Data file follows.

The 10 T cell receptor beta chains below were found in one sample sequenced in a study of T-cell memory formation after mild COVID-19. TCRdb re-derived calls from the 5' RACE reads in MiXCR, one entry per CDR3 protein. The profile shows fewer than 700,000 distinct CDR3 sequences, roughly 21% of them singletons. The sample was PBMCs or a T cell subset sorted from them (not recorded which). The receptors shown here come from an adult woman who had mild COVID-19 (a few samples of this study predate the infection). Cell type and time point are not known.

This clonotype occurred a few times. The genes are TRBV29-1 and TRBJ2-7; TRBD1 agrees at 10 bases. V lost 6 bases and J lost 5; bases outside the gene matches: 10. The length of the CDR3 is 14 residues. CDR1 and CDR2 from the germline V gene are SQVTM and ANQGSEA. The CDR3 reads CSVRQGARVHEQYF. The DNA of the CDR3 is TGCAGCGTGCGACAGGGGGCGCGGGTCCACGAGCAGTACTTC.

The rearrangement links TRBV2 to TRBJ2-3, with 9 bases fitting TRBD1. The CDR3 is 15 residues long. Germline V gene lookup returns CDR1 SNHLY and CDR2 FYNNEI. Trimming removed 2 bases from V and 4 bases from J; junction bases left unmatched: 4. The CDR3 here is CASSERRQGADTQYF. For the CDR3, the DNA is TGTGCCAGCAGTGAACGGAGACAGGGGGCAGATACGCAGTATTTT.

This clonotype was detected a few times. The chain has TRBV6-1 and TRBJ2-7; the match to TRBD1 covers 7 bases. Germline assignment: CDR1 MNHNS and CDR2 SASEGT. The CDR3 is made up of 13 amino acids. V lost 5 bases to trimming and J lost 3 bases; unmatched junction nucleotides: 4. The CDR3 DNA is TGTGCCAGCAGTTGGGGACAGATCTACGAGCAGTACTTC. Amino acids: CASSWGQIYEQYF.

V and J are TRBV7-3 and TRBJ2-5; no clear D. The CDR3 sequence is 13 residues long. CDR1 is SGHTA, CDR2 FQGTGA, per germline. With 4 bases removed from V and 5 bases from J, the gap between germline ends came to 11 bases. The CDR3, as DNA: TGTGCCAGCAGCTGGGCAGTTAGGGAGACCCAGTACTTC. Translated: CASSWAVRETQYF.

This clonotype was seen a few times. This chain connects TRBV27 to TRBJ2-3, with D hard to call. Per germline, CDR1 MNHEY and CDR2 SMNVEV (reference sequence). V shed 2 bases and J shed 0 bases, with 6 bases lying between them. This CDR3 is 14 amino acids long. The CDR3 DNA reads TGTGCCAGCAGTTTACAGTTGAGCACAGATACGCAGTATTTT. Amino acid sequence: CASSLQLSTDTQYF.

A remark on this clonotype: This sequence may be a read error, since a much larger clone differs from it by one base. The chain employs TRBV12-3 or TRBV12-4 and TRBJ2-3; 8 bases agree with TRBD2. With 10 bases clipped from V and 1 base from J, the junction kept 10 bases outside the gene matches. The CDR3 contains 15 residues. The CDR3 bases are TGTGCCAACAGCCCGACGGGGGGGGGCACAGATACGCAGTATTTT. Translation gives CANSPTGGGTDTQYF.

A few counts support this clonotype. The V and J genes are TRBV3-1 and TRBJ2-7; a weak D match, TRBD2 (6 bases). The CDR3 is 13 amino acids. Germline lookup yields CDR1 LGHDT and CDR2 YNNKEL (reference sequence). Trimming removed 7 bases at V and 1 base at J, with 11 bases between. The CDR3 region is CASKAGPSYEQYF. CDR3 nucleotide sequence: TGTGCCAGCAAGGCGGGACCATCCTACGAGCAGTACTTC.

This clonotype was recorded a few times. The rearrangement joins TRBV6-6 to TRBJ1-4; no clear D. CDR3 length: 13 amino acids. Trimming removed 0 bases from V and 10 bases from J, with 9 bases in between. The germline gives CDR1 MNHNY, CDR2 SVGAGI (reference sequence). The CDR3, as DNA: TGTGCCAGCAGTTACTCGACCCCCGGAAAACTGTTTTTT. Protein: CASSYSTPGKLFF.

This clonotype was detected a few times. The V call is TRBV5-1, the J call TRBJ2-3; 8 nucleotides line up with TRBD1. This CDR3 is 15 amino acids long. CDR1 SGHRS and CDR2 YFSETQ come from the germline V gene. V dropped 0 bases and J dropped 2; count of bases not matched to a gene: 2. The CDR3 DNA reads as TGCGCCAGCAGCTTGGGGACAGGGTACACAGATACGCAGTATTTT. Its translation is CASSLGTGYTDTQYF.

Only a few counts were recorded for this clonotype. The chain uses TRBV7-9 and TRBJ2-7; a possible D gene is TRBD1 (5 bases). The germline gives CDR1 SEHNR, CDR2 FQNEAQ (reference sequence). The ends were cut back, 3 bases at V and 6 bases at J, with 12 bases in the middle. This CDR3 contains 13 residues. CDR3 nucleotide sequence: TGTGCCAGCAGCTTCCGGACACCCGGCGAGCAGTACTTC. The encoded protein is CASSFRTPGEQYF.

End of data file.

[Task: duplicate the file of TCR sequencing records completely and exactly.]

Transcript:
The 10 T cell receptor beta chains below were found in one sample sequenced in a study of T-cell memory formation after mild COVID-19. TCRdb re-derived calls from the 5' RACE reads in MiXCR, one entry per CDR3 protein. The profile shows fewer than 700,000 distinct CDR3 sequences, roughly 21% of them singletons. The sample was PBMCs or a T cell subset sorted from them (not recorded which). The receptors shown here come from an adult woman who had mild COVID-19 (a few samples of this study predate the infection). Cell type and time point are not known.

This clonotype occurred a few times. The genes are TRBV29-1 and TRBJ2-7; TRBD1 agrees at 10 bases. V lost 6 bases and J lost 5; bases outside the gene matches: 10. The length of the CDR3 is 14 residues. CDR1 and CDR2 from the germline V gene are SQVTM and ANQGSEA. The CDR3 reads CSVRQGARVHEQYF. The DNA of the CDR3 is TGCAGCGTGCGACAGGGGGCGCGGGTCCACGAGCAGTACTTC.

The rearrangement links TRBV2 to TRBJ2-3, with 9 bases fitting TRBD1. The CDR3 is 15 residues long. Germline V gene lookup returns CDR1 SNHLY and CDR2 FYNNEI. Trimming removed 2 bases from V and 4 bases from J; junction bases left unmatched: 4. The CDR3 here is CASSERRQGADTQYF. For the CDR3, the DNA is TGTGCCAGCAGTGAACGGAGACAGGGGGCAGATACGCAGTATTTT.

This clonotype was detected a few times. The chain has TRBV6-1 and TRBJ2-7; the match to TRBD1 covers 7 bases. Germline assignment: CDR1 MNHNS and CDR2 SASEGT. The CDR3 is made up of 13 amino acids. V lost 5 bases to trimming and J lost 3 bases; unmatched junction nucleotides: 4. The CDR3 DNA is TGTGCCAGCAGTTGGGGACAGATCTACGAGCAGTACTTC. Amino acids: CASSWGQIYEQYF.

V and J are TRBV7-3 and TRBJ2-5; no clear D. The CDR3 sequence is 13 residues long. CDR1 is SGHTA, CDR2 FQGTGA, per germline. With 4 bases removed from V and 5 bases from J, the gap between germline ends came to 11 bases. The CDR3, as DNA: TGTGCCAGCAGCTGGGCAGTTAGGGAGACCCAGTACTTC. Translated: CASSWAVRETQYF.

This clonotype was seen a few times. This chain connects TRBV27 to TRBJ2-3, with D hard to call. Per germline, CDR1 MNHEY and CDR2 SMNVEV (reference sequence). V shed 2 bases and J shed 0 bases, with 6 bases lying between them. This CDR3 is 14 amino acids long. The CDR3 DNA reads TGTGCCAGCAGTTTACAGTTGAGCACAGATACGCAGTATTTT. Amino acid sequence: CASSLQLSTDTQYF.

A remark on this clonotype: This sequence may be a read error, since a much larger clone differs from it by one base. The chain employs TRBV12-3 or TRBV12-4 and TRBJ2-3; 8 bases agree with TRBD2. With 10 bases clipped from V and 1 base from J, the junction kept 10 bases outside the gene matches. The CDR3 contains 15 residues. The CDR3 bases are TGTGCCAACAGCCCGACGGGGGGGGGCACAGATACGCAGTATTTT. Translation gives CANSPTGGGTDTQYF.

A few counts support this clonotype. The V and J genes are TRBV3-1 and TRBJ2-7; a weak D match, TRBD2 (6 bases). The CDR3 is 13 amino acids. Germline lookup yields CDR1 LGHDT and CDR2 YNNKEL (reference sequence). Trimming removed 7 bases at V and 1 base at J, with 11 bases between. The CDR3 region is CASKAGPSYEQYF. CDR3 nucleotide sequence: TGTGCCAGCAAGGCGGGACCATCCTACGAGCAGTACTTC.

This clonotype was recorded a few times. The rearrangement joins TRBV6-6 to TRBJ1-4; no clear D. CDR3 length: 13 amino acids. Trimming removed 0 bases from V and 10 bases from J, with 9 bases in between. The germline gives CDR1 MNHNY, CDR2 SVGAGI (reference sequence). The CDR3, as DNA: TGTGCCAGCAGTTACTCGACCCCCGGAAAACTGTTTTTT. Protein: CASSYSTPGKLFF.

This clonotype was detected a few times. The V call is TRBV5-1, the J call TRBJ2-3; 8 nucleotides line up with TRBD1. This CDR3 is 15 amino acids long. CDR1 SGHRS and CDR2 YFSETQ come from the germline V gene. V dropped 0 bases and J dropped 2; count of bases not matched to a gene: 2. The CDR3 DNA reads as TGCGCCAGCAGCTTGGGGACAGGGTACACAGATACGCAGTATTTT. Its translation is CASSLGTGYTDTQYF.

Only a few counts were recorded for this clonotype. The chain uses TRBV7-9 and TRBJ2-7; a possible D gene is TRBD1 (5 bases). The germline gives CDR1 SEHNR, CDR2 FQNEAQ (reference sequence). The ends were cut back, 3 bases at V and 6 bases at J, with 12 bases in the middle. This CDR3 contains 13 residues. CDR3 nucleotide sequence: TGTGCCAGCAGCTTCCGGACACCCGGCGAGCAGTACTTC. The encoded protein is CASSFRTPGEQYF.